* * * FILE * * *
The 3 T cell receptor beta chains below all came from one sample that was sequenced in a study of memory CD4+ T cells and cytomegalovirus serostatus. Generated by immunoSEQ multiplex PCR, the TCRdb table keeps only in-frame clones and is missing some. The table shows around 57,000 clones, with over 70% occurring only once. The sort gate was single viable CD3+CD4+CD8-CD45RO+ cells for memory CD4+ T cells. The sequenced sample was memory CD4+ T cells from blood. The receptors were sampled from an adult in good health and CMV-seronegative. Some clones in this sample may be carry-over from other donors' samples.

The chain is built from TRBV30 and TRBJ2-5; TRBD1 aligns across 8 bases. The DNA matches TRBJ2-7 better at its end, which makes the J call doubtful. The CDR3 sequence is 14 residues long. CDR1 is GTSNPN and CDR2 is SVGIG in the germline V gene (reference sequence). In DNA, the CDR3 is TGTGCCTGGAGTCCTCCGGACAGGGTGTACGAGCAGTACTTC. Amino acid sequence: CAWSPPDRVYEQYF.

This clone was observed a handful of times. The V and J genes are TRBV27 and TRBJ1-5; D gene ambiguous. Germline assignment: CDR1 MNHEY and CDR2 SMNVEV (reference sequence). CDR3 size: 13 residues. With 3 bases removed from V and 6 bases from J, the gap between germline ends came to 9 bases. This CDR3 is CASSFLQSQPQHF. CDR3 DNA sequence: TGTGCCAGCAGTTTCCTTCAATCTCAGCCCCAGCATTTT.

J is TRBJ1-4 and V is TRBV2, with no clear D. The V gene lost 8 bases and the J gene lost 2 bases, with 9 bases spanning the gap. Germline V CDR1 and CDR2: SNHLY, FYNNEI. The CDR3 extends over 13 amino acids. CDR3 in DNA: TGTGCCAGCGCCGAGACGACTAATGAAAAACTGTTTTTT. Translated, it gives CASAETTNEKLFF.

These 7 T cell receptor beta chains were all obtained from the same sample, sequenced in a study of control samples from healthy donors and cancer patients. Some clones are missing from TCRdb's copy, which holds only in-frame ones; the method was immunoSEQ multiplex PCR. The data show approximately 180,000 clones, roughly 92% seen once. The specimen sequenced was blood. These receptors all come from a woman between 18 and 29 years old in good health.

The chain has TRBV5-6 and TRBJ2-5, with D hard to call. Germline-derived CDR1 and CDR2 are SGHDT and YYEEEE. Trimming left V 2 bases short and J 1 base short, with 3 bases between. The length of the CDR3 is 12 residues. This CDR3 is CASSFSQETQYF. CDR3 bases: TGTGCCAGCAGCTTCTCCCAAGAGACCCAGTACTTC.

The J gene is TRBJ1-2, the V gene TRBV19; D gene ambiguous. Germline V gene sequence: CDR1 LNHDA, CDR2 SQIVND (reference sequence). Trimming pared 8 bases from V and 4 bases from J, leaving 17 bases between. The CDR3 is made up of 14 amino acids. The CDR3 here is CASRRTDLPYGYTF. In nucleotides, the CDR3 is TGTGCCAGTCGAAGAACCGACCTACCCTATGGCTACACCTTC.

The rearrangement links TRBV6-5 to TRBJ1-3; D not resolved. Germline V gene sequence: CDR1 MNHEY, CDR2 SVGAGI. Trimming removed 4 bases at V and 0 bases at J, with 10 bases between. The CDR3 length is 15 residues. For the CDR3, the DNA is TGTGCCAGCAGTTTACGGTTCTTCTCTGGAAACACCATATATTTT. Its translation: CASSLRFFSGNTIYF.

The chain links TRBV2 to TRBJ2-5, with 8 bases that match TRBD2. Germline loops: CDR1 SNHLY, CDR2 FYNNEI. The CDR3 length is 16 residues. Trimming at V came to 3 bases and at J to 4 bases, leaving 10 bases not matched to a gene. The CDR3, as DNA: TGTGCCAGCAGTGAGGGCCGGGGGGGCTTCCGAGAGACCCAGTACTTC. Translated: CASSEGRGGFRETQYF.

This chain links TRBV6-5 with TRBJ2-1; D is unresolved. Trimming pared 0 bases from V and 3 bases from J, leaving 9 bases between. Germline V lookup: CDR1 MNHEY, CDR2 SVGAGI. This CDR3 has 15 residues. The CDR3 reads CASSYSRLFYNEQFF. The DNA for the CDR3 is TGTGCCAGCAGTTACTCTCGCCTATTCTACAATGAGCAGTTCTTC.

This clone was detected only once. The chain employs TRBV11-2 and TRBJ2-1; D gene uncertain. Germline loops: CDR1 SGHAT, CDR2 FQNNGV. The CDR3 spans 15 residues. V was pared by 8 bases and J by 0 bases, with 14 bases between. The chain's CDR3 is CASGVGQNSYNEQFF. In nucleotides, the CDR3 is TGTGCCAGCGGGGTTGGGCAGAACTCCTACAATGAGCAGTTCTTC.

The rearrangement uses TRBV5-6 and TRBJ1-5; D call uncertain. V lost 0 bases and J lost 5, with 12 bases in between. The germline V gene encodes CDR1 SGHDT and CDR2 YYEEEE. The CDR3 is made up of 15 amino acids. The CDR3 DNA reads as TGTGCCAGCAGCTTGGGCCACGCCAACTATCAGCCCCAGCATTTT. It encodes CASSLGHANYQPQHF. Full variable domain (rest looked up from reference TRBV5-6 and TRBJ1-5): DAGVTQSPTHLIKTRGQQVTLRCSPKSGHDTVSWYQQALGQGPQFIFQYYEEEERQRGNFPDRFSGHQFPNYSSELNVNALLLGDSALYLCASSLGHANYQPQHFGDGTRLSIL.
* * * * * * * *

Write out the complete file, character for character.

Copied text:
The 3 T cell receptor beta chains below all came from one sample that was sequenced in a study of memory CD4+ T cells and cytomegalovirus serostatus. Generated by immunoSEQ multiplex PCR, the TCRdb table keeps only in-frame clones and is missing some. The table shows around 57,000 clones, with over 70% occurring only once. The sort gate was single viable CD3+CD4+CD8-CD45RO+ cells for memory CD4+ T cells. The sequenced sample was memory CD4+ T cells from blood. The receptors were sampled from an adult in good health and CMV-seronegative. Some clones in this sample may be carry-over from other donors' samples.

The chain is built from TRBV30 and TRBJ2-5; TRBD1 aligns across 8 bases. The DNA matches TRBJ2-7 better at its end, which makes the J call doubtful. The CDR3 sequence is 14 residues long. CDR1 is GTSNPN and CDR2 is SVGIG in the germline V gene (reference sequence). In DNA, the CDR3 is TGTGCCTGGAGTCCTCCGGACAGGGTGTACGAGCAGTACTTC. Amino acid sequence: CAWSPPDRVYEQYF.

This clone was observed a handful of times. The V and J genes are TRBV27 and TRBJ1-5; D gene ambiguous. Germline assignment: CDR1 MNHEY and CDR2 SMNVEV (reference sequence). CDR3 size: 13 residues. With 3 bases removed from V and 6 bases from J, the gap between germline ends came to 9 bases. This CDR3 is CASSFLQSQPQHF. CDR3 DNA sequence: TGTGCCAGCAGTTTCCTTCAATCTCAGCCCCAGCATTTT.

J is TRBJ1-4 and V is TRBV2, with no clear D. The V gene lost 8 bases and the J gene lost 2 bases, with 9 bases spanning the gap. Germline V CDR1 and CDR2: SNHLY, FYNNEI. The CDR3 extends over 13 amino acids. CDR3 in DNA: TGTGCCAGCGCCGAGACGACTAATGAAAAACTGTTTTTT. Translated, it gives CASAETTNEKLFF.

These 7 T cell receptor beta chains were all obtained from the same sample, sequenced in a study of control samples from healthy donors and cancer patients. Some clones are missing from TCRdb's copy, which holds only in-frame ones; the method was immunoSEQ multiplex PCR. The data show approximately 180,000 clones, roughly 92% seen once. The specimen sequenced was blood. These receptors all come from a woman between 18 and 29 years old in good health.

The chain has TRBV5-6 and TRBJ2-5, with D hard to call. Germline-derived CDR1 and CDR2 are SGHDT and YYEEEE. Trimming left V 2 bases short and J 1 base short, with 3 bases between. The length of the CDR3 is 12 residues. This CDR3 is CASSFSQETQYF. CDR3 bases: TGTGCCAGCAGCTTCTCCCAAGAGACCCAGTACTTC.

The J gene is TRBJ1-2, the V gene TRBV19; D gene ambiguous. Germline V gene sequence: CDR1 LNHDA, CDR2 SQIVND (reference sequence). Trimming pared 8 bases from V and 4 bases from J, leaving 17 bases between. The CDR3 is made up of 14 amino acids. The CDR3 here is CASRRTDLPYGYTF. In nucleotides, the CDR3 is TGTGCCAGTCGAAGAACCGACCTACCCTATGGCTACACCTTC.

The rearrangement links TRBV6-5 to TRBJ1-3; D not resolved. Germline V gene sequence: CDR1 MNHEY, CDR2 SVGAGI. Trimming removed 4 bases at V and 0 bases at J, with 10 bases between. The CDR3 length is 15 residues. For the CDR3, the DNA is TGTGCCAGCAGTTTACGGTTCTTCTCTGGAAACACCATATATTTT. Its translation: CASSLRFFSGNTIYF.

The chain links TRBV2 to TRBJ2-5, with 8 bases that match TRBD2. Germline loops: CDR1 SNHLY, CDR2 FYNNEI. The CDR3 length is 16 residues. Trimming at V came to 3 bases and at J to 4 bases, leaving 10 bases not matched to a gene. The CDR3, as DNA: TGTGCCAGCAGTGAGGGCCGGGGGGGCTTCCGAGAGACCCAGTACTTC. Translated: CASSEGRGGFRETQYF.

This chain links TRBV6-5 with TRBJ2-1; D is unresolved. Trimming pared 0 bases from V and 3 bases from J, leaving 9 bases between. Germline V lookup: CDR1 MNHEY, CDR2 SVGAGI. This CDR3 has 15 residues. The CDR3 reads CASSYSRLFYNEQFF. The DNA for the CDR3 is TGTGCCAGCAGTTACTCTCGCCTATTCTACAATGAGCAGTTCTTC.

This clone was detected only once. The chain employs TRBV11-2 and TRBJ2-1; D gene uncertain. Germline loops: CDR1 SGHAT, CDR2 FQNNGV. The CDR3 spans 15 residues. V was pared by 8 bases and J by 0 bases, with 14 bases between. The chain's CDR3 is CASGVGQNSYNEQFF. In nucleotides, the CDR3 is TGTGCCAGCGGGGTTGGGCAGAACTCCTACAATGAGCAGTTCTTC.

The rearrangement uses TRBV5-6 and TRBJ1-5; D call uncertain. V lost 0 bases and J lost 5, with 12 bases in between. The germline V gene encodes CDR1 SGHDT and CDR2 YYEEEE. The CDR3 is made up of 15 amino acids. The CDR3 DNA reads as TGTGCCAGCAGCTTGGGCCACGCCAACTATCAGCCCCAGCATTTT. It encodes CASSLGHANYQPQHF. Full variable domain (rest looked up from reference TRBV5-6 and TRBJ1-5): DAGVTQSPTHLIKTRGQQVTLRCSPKSGHDTVSWYQQALGQGPQFIFQYYEEEERQRGNFPDRFSGHQFPNYSSELNVNALLLGDSALYLCASSLGHANYQPQHFGDGTRLSIL.